When Fighting Cancer’s Really Personal
- Tim Laitinen Crosswalk.com Contributing Writer
- 2011 15 Nov
EDITOR’S NOTE: The following is the latest installment of Solo Zone, a monthly series focusing on believers who have taken advantage of serious opportunities God has laid in their faith walks—and whose singleness actually works to their benefit, as well as God’s glory.
Anybody who fights cancer can be considered a hero—no matter how long that fight takes.
Or what it takes away.
And just as most cancer battles become personal struggles, think about how personal cancer gets when you don’t have a spouse to help you fight it.
Granted, believers in Christ are never alone in any illness, whether it’s cancer, dementia, or some other horrible disease. But marital status can’t help but refine the experience, since “in sickness and in health” remains a vital component of, well, healthy marriages.
So, is there a difference in how single folks cope, since cancer is hard enough on married folks? Turns out, the answer may be like cancer itself: defined by the individual patient.
SEE ALSO: For Love of God—or Money?
No Shadow of Turning
Take the experience of Charlotte Medley, for example. Office manager for a Dallas, Texas-based nonprofit, Medley was first diagnosed in 2004 with Ductal Carcinoma in Situ, a form of breast cancer.
“After conferring with my brother, who is a surgeon, I believed a mastectomy was the correct course of treatment, followed by five years of Tamoxifen,” Medley recounts, describing how she evaluated her options after recovering from the initial shock and numbness upon hearing her diagnosis.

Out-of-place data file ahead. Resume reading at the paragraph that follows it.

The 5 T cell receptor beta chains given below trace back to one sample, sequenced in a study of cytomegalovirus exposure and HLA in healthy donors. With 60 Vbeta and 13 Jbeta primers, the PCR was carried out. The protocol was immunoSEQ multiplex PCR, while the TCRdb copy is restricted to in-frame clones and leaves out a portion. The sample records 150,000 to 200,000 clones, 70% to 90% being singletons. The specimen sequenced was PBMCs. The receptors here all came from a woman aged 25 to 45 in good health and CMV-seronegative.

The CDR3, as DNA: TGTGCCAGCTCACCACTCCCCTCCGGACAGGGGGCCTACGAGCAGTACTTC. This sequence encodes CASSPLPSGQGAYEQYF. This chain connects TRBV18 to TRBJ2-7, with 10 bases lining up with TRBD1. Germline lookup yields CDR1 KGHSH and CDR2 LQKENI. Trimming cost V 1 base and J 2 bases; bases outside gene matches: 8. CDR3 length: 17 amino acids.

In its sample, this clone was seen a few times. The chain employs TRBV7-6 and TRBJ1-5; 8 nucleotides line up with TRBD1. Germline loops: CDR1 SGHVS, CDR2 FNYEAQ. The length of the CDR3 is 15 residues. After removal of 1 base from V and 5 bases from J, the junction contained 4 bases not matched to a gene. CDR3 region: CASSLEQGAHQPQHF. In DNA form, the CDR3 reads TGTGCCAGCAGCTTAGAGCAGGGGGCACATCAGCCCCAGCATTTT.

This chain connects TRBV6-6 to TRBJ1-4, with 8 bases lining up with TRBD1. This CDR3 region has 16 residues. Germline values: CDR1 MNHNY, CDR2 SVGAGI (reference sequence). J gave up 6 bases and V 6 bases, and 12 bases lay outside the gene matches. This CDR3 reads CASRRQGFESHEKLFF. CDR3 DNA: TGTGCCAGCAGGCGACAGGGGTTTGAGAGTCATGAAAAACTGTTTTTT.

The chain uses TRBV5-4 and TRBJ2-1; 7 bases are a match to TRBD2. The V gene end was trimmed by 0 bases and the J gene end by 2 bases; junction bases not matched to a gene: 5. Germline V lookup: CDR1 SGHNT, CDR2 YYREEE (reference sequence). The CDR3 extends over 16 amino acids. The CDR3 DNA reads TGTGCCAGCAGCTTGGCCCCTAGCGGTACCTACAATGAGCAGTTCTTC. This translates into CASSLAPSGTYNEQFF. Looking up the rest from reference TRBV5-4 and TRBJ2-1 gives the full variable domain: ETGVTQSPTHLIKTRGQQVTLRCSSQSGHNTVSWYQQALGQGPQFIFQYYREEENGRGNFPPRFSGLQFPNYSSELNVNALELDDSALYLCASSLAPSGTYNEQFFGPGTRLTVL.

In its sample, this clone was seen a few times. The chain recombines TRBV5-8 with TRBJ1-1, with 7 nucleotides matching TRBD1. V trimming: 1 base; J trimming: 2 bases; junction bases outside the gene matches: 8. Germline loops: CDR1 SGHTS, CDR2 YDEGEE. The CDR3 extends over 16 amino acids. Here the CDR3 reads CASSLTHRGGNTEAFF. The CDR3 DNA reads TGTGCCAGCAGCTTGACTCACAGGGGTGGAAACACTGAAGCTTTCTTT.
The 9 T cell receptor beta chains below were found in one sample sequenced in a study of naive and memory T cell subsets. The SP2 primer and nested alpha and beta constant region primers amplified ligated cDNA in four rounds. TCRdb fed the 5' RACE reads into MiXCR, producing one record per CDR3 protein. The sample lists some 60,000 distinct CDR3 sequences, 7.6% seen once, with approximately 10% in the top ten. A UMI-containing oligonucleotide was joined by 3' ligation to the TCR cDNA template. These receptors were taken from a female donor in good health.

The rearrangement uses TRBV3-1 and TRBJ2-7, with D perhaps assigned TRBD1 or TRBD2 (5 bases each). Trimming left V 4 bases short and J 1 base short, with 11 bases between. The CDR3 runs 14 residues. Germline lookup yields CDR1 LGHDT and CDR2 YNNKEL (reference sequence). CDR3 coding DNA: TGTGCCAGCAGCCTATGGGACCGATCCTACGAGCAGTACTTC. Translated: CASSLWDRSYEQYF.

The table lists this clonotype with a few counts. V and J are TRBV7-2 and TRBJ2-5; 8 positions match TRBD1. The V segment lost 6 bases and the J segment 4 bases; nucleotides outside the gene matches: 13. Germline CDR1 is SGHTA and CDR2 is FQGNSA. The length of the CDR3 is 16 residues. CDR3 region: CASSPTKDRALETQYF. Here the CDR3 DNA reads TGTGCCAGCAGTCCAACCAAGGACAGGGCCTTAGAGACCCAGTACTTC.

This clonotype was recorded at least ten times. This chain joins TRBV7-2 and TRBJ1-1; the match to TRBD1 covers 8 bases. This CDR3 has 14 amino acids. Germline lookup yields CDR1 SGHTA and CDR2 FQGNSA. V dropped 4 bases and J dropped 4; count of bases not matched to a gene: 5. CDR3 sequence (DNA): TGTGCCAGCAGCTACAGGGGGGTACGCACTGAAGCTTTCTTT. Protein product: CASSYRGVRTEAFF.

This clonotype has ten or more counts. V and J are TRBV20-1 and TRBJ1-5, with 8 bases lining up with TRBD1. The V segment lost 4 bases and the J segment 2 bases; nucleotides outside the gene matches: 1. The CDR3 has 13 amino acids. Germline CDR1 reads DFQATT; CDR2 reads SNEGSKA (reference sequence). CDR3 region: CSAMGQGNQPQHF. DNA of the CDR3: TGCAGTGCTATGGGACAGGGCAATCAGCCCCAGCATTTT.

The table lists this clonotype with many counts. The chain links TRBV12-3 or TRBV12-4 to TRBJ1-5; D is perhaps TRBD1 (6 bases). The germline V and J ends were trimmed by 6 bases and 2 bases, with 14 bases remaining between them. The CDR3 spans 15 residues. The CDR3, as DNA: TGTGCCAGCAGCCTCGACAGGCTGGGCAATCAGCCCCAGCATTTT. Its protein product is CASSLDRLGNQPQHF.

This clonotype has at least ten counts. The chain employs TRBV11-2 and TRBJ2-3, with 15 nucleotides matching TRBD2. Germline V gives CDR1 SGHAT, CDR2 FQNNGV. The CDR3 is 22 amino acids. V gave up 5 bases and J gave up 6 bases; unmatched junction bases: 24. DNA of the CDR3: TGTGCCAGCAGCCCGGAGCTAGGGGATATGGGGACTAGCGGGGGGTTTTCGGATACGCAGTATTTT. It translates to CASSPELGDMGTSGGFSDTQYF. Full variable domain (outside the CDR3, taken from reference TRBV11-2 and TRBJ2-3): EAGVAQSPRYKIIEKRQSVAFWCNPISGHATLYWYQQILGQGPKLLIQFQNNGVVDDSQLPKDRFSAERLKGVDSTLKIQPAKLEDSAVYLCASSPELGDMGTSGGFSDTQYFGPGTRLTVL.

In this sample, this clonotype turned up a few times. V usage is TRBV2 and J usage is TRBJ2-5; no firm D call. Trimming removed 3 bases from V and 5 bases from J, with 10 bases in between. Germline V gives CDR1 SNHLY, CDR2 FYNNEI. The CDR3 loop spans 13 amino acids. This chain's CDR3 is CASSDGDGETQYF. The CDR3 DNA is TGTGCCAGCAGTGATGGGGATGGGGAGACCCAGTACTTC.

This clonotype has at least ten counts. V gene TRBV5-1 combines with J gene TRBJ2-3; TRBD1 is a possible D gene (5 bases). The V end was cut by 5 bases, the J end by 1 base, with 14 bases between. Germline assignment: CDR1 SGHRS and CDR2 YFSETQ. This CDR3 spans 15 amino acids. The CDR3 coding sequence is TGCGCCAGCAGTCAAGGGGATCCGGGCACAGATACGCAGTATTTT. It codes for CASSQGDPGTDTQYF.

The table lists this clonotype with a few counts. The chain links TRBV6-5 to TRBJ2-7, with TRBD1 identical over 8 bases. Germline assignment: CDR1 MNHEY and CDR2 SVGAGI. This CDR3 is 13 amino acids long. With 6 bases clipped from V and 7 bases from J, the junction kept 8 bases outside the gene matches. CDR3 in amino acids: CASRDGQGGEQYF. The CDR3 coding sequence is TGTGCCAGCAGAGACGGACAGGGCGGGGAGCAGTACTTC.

“Now, seven and a half years later, there is 'no evidence of disease', so my treatment seems to have been successful.”
SEE ALSO: Puppets of the Kingdom
She was in her late 40s then, and teaching English at a private high school—a job which actually helped blunt some of the logistical challenges single cancer patients encounter in their treatment.
“I only missed nine days out of the classroom due to my surgery,” she marvels, adding that since she didn’t need chemotherapy or radiation, “I believe that I had the best kind of breast cancer, due to my high probability of ‘cure’ and slight down time. My challenging time was healing from the surgery in the first two weeks. Two months later at the beginning of my summer break, I underwent reconstructive surgery.
“Being single, I had no spouse to drive me, run errands, lift items above my shoulders. A girlfriend and my sister washed my hair during the first two weeks, and made sure I had food. My friends in general rose to the occasion and were available to me,” Medley acknowledges appreciatively.
Her early experience with Tamoxifen, fortunately, went well. “I did not struggle with side effects as some do. However, I was told that although it would decrease my odds of having the same kind of cancer on the opposite side, it also could increase my odds of other types of cancer.”
SEE ALSO: Solo Zone: Flexibility in a Crisis
A scary thought!
“And, at my five year check-up with my surgeon, he informed me that they had learned enough new information about the effects of Tamoxifen that he would not have prescribed it for me had he known them then!”
Medley chuckles. “That was challenging!”
Still, all things considered, she has reason to be upbeat about the effectiveness of her treatment.
SEE ALSO: Hindsight Helps Clarify Marital Status
“My long-term prognosis is excellent. Yes, I might get cancer again, and that's not a happy thought, but I've faced it once—and my mortality!—so I hope I can be courageous again if required.”
Medley’s biggest concern these days? Health insurance. Especially since she’s single, and can’t rely on the health benefits of a spouse with good employee benefits. Fortunately, the Lord has continuously provided her employment with organizations that offer coverage despite her cancer history.